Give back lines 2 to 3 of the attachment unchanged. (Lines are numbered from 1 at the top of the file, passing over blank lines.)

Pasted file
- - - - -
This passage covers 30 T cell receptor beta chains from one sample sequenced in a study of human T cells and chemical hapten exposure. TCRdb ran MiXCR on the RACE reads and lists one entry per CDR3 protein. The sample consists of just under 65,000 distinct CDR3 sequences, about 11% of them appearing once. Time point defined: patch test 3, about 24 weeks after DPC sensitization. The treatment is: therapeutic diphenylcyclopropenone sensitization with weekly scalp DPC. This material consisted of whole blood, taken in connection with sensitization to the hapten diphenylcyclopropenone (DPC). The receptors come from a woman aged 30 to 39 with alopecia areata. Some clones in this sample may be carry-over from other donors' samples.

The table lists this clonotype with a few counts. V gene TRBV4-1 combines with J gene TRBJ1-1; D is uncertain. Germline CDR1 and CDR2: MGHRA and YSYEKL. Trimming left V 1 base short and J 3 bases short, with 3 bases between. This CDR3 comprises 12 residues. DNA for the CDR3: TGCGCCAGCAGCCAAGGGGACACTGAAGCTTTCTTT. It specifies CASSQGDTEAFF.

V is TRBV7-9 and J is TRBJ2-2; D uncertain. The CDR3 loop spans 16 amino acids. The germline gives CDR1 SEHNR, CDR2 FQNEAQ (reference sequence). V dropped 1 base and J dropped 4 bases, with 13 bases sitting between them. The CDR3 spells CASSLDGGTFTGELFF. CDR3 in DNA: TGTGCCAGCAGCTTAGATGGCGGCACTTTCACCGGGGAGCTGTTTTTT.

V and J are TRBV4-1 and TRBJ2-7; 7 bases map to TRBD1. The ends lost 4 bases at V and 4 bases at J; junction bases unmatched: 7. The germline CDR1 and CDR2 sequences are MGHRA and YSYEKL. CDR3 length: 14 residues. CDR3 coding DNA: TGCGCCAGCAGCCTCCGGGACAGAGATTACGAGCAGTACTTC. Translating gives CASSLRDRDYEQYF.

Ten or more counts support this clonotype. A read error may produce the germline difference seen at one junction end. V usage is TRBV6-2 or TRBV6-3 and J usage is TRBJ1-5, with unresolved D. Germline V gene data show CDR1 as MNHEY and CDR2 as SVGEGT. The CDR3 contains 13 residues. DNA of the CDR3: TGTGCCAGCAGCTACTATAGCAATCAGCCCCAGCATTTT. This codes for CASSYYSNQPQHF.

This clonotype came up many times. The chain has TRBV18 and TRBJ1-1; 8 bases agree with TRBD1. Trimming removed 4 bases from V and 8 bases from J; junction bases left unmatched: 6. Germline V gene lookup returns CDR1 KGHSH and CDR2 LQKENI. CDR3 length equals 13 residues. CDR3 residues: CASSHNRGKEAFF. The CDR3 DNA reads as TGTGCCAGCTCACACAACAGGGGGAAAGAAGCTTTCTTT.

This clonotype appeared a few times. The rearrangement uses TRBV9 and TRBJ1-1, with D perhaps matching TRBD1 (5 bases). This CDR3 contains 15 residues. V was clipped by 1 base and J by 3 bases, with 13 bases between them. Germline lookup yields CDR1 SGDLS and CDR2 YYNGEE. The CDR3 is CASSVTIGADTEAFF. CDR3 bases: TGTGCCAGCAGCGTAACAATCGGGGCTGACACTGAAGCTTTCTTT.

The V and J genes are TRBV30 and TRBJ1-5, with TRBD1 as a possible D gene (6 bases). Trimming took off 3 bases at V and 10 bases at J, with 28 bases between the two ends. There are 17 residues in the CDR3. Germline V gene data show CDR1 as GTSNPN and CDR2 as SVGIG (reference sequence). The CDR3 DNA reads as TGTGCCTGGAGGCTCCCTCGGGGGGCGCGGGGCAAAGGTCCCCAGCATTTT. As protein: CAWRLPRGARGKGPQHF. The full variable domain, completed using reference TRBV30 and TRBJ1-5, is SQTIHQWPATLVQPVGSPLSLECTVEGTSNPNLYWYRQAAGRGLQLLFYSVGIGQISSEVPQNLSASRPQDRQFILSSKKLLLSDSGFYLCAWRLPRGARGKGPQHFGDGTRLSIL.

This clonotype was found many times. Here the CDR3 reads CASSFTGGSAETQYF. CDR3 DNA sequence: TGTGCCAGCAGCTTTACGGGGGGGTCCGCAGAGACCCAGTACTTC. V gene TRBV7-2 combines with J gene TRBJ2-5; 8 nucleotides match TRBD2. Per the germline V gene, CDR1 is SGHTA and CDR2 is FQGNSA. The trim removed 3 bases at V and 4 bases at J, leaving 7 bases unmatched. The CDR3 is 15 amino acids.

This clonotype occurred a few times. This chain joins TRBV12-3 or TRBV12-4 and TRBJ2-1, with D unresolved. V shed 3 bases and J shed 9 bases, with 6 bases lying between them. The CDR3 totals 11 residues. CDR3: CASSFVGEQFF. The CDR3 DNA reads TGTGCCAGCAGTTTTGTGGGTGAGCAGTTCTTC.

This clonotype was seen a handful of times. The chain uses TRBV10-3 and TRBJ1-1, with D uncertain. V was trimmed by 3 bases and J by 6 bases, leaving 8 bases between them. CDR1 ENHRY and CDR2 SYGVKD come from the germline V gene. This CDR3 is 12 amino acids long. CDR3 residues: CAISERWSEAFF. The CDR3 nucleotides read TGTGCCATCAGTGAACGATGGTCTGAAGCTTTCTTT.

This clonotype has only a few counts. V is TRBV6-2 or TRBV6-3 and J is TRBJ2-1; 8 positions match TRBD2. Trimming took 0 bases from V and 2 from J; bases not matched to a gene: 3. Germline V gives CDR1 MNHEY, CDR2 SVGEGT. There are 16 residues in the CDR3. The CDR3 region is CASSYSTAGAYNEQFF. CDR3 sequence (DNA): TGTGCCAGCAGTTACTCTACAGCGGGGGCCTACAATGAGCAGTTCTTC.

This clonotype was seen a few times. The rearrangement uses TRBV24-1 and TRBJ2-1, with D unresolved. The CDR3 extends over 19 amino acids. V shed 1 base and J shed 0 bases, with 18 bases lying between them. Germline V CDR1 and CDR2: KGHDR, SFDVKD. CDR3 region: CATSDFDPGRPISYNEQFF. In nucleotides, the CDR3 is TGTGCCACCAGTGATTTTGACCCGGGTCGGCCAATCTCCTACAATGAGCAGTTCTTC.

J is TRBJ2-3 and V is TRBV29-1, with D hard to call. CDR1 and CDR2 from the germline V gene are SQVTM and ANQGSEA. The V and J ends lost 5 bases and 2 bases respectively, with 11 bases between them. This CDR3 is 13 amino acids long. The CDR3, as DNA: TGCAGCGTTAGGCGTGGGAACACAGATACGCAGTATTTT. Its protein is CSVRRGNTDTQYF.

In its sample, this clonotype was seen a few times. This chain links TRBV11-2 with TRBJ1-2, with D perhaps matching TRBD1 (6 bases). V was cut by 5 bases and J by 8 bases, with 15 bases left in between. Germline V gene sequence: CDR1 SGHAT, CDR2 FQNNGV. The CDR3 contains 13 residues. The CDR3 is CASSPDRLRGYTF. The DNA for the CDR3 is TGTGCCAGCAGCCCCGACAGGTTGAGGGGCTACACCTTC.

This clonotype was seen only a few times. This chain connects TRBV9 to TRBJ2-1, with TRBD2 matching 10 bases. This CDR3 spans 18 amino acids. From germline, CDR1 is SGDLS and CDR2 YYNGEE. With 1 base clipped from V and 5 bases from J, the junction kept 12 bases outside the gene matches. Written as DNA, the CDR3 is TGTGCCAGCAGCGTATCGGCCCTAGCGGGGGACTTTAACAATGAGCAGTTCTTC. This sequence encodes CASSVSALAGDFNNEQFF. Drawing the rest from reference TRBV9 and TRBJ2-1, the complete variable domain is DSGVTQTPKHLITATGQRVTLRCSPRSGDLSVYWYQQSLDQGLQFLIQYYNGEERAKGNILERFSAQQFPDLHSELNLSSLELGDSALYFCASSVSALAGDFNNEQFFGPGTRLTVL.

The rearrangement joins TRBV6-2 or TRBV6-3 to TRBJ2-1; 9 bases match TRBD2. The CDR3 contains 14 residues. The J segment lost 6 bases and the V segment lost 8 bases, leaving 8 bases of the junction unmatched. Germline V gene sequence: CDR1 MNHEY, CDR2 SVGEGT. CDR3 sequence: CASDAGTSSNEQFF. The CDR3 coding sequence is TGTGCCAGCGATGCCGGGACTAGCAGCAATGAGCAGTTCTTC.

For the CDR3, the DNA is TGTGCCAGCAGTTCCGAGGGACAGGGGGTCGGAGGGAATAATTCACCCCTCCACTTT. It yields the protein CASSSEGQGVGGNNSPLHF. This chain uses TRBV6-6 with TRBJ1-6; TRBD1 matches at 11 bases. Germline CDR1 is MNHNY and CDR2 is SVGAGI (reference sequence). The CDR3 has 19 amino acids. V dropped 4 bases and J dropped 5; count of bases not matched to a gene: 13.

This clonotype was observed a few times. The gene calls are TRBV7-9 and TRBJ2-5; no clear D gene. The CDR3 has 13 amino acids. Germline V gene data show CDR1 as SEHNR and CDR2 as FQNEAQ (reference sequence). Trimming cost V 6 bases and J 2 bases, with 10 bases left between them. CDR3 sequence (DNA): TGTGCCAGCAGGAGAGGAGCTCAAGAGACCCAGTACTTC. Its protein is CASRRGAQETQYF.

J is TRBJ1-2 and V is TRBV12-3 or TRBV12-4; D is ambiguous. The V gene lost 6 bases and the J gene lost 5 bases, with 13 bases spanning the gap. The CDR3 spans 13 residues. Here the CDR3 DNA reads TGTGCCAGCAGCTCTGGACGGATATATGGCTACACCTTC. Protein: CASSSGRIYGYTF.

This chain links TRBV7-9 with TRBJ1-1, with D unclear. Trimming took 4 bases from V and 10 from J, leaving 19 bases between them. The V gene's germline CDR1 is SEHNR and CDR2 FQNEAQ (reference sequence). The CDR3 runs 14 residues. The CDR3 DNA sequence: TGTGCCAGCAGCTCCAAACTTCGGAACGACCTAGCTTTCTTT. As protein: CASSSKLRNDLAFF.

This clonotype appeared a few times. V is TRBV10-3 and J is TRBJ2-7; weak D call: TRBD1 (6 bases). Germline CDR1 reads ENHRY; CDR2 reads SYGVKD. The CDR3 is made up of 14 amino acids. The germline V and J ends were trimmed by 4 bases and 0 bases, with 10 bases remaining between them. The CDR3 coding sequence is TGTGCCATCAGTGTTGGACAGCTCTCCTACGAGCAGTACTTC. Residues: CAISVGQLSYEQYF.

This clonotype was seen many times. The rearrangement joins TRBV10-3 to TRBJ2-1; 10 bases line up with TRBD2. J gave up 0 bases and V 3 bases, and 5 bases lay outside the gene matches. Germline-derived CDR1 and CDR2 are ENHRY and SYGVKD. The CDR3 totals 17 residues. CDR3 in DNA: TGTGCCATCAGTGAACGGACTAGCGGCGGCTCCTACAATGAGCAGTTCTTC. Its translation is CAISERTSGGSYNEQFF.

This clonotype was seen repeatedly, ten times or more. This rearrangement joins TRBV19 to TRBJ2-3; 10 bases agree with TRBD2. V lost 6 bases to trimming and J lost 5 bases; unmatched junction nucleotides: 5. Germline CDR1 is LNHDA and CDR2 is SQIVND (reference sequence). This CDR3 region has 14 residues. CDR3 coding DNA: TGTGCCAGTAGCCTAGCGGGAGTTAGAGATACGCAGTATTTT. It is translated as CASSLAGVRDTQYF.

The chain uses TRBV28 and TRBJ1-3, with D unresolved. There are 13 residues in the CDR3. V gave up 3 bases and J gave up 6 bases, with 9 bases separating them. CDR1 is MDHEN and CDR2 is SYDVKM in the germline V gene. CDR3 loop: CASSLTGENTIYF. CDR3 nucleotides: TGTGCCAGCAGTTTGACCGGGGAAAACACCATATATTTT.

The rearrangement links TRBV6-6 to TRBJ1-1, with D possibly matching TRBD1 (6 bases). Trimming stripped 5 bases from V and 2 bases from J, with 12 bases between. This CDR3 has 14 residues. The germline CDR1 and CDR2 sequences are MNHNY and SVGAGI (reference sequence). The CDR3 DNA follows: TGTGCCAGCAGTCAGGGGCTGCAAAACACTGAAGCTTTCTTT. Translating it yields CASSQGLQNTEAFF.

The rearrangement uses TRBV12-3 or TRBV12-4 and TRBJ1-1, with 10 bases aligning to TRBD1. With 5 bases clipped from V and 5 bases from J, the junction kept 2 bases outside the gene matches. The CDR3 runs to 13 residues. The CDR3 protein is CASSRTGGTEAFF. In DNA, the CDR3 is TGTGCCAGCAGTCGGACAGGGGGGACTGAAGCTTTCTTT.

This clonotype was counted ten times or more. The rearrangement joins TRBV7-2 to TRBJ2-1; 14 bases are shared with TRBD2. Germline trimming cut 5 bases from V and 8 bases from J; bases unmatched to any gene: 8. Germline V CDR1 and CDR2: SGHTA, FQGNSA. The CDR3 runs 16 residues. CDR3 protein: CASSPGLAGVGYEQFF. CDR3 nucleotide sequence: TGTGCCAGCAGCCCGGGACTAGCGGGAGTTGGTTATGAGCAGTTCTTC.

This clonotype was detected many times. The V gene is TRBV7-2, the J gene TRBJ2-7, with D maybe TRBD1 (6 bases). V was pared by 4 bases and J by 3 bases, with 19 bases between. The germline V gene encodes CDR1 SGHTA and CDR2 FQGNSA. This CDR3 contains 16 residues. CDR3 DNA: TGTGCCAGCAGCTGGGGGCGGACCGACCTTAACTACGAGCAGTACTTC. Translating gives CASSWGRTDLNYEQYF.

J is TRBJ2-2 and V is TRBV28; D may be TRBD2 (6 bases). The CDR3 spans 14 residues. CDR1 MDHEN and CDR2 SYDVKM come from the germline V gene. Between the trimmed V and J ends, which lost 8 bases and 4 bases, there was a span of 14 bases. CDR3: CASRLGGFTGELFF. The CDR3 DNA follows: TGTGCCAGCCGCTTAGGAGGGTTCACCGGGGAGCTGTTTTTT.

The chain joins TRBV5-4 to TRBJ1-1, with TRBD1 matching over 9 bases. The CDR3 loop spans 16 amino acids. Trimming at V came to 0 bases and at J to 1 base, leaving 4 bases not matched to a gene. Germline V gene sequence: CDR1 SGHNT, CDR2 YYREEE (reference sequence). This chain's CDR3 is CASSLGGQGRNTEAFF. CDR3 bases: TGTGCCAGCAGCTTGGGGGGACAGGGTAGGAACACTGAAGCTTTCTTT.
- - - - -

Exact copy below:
The table lists this clonotype with a few counts. V gene TRBV4-1 combines with J gene TRBJ1-1; D is uncertain. Germline CDR1 and CDR2: MGHRA and YSYEKL. Trimming left V 1 base short and J 3 bases short, with 3 bases between. This CDR3 comprises 12 residues. DNA for the CDR3: TGCGCCAGCAGCCAAGGGGACACTGAAGCTTTCTTT. It specifies CASSQGDTEAFF.

V is TRBV7-9 and J is TRBJ2-2; D uncertain. The CDR3 loop spans 16 amino acids. The germline gives CDR1 SEHNR, CDR2 FQNEAQ (reference sequence). V dropped 1 base and J dropped 4 bases, with 13 bases sitting between them. The CDR3 spells CASSLDGGTFTGELFF. CDR3 in DNA: TGTGCCAGCAGCTTAGATGGCGGCACTTTCACCGGGGAGCTGTTTTTT.